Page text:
Coleus forskohlii is a plant native to subtropical and warm temperate habitats and a member of the mint family. The plant has been used since ancient times as a medicinal herb in India, which is also believed to be the place of its origin.


Coleus forskohlii is considered to be the wild ancestor of all the tuber varieties, known as Kaffir Potatoes. It has several ethnomedicinal uses, which have been transmitted by word of mouth from generation to generation. Interestingly, the roots of the plant have a long history of food use in India in the form of pickle/condiment. According to Ayurveda, it is been used to ease pain, support healthy inflammation response, haemorrhoids, to help manage cough, worms, skin-related problems, ascites (fluid retention), external ulcers, abdominal pain, low appetite, urine retention and constipation.


The herb has received a lot of attention over the past 40 years from medical researchers, as it is the only known plant source of forskolin, a bioactive compound with diverse pharmacological benefits.


The Sami/Sabinsa group pioneered the natural extracts of Coleus forskohlii, for use in nutritional and cosmetic applications, in the early 1990s. And the outcome was ForsLean®, an award winning natural ingredient, forskolin-enriched extracts from the roots.

Though appreciated since the era of Ayurveda for its wider medicinal health claims, it was in 1974 therapeutic potential of forskolin, isolated from the roots of Coleus forskohlii, was unveiled by researchers when it showed blood pressure lowering and antispasmodic effects.


This bioactive ingredient forskolin is a labdane di-terpenoid, which has been named after the Finnish botanist, Forskel.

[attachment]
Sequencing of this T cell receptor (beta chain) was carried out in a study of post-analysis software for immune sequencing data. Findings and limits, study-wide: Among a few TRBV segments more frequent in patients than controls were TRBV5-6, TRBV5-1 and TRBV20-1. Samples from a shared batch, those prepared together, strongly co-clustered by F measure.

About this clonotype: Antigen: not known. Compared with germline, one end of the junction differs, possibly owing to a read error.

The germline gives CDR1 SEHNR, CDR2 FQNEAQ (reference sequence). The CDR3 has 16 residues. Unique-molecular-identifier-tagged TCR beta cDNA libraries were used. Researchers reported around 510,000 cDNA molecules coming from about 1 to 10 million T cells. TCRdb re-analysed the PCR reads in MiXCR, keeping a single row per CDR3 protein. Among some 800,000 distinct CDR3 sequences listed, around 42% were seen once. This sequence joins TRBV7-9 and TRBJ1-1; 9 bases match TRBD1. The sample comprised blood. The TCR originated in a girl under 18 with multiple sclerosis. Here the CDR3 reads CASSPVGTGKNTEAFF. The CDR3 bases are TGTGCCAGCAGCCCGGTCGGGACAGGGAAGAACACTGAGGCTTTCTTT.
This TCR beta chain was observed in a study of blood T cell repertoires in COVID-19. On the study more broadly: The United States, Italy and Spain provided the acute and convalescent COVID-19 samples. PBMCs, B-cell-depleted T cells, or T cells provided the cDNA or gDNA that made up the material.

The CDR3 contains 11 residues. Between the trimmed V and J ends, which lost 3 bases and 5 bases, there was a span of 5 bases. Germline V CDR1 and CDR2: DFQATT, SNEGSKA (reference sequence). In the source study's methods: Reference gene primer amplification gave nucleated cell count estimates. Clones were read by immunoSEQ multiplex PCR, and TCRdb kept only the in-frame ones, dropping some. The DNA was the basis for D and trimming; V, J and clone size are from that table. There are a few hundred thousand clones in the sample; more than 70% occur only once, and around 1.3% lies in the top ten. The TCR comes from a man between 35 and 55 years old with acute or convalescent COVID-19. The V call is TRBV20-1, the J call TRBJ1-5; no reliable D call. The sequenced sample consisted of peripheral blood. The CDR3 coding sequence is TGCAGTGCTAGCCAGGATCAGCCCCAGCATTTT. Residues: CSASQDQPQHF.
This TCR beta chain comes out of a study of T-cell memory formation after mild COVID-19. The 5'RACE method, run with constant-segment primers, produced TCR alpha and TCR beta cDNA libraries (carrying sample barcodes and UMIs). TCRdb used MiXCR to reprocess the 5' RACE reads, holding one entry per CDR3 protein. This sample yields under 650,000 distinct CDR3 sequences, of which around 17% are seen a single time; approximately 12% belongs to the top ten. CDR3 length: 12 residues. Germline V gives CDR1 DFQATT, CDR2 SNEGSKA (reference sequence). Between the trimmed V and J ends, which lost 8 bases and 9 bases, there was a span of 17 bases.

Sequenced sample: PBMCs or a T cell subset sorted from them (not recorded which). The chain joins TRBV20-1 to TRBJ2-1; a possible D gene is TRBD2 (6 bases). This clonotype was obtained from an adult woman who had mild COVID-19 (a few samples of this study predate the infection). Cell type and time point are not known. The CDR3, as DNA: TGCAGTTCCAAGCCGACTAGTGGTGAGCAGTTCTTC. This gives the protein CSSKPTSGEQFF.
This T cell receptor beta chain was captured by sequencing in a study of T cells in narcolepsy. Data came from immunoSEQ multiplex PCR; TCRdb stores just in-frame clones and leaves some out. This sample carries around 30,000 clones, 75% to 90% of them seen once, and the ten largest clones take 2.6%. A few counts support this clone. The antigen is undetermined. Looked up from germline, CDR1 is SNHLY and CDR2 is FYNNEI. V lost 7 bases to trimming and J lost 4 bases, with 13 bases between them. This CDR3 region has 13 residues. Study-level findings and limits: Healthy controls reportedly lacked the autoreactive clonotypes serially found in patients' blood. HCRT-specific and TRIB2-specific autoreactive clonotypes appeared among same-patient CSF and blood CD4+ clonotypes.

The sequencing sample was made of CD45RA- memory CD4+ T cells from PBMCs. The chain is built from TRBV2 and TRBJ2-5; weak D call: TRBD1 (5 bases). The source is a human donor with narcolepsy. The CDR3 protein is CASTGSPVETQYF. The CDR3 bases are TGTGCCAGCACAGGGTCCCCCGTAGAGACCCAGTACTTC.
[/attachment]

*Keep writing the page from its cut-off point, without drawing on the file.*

Although traditionally forskolin has been known for its wide range of health benefits, its unique activity as a non-adrenergic stimulator of enzyme adenylate cyclase attracted the attention of researchers to explore its supportive role in managing body weight and promoting lean body mass.

  • The primary mode of action of forskolin is by increasing the cellular concentrations of cyclic AMP (cAMP) and cAMP-mediated functions, via activation of the enzyme adenylate cyclase.

Adenylate cyclase is an enzyme involved in the production of cAMP, referred to in literature as a “second messenger”. This cAMP facilitates the action of “primary messengers” or various hormones and bioactive substances in the body (such as insulin). By facilitating hormonal action, cAMP may contribute to the increase in the metabolic rate and thermogenesis. These events correspond to the build up of lean body mass.


Alternatively, increase in cAMP leads to subsequent activation of enzyme protein kinase. Protein kinase has been shown to activate the enzyme called hormone sensitive lipase, which is involved in the breakdown of triglycerides, known as building blocks of fatty tissue―leading to fat burn. These events correspond to the decrease in the body fat.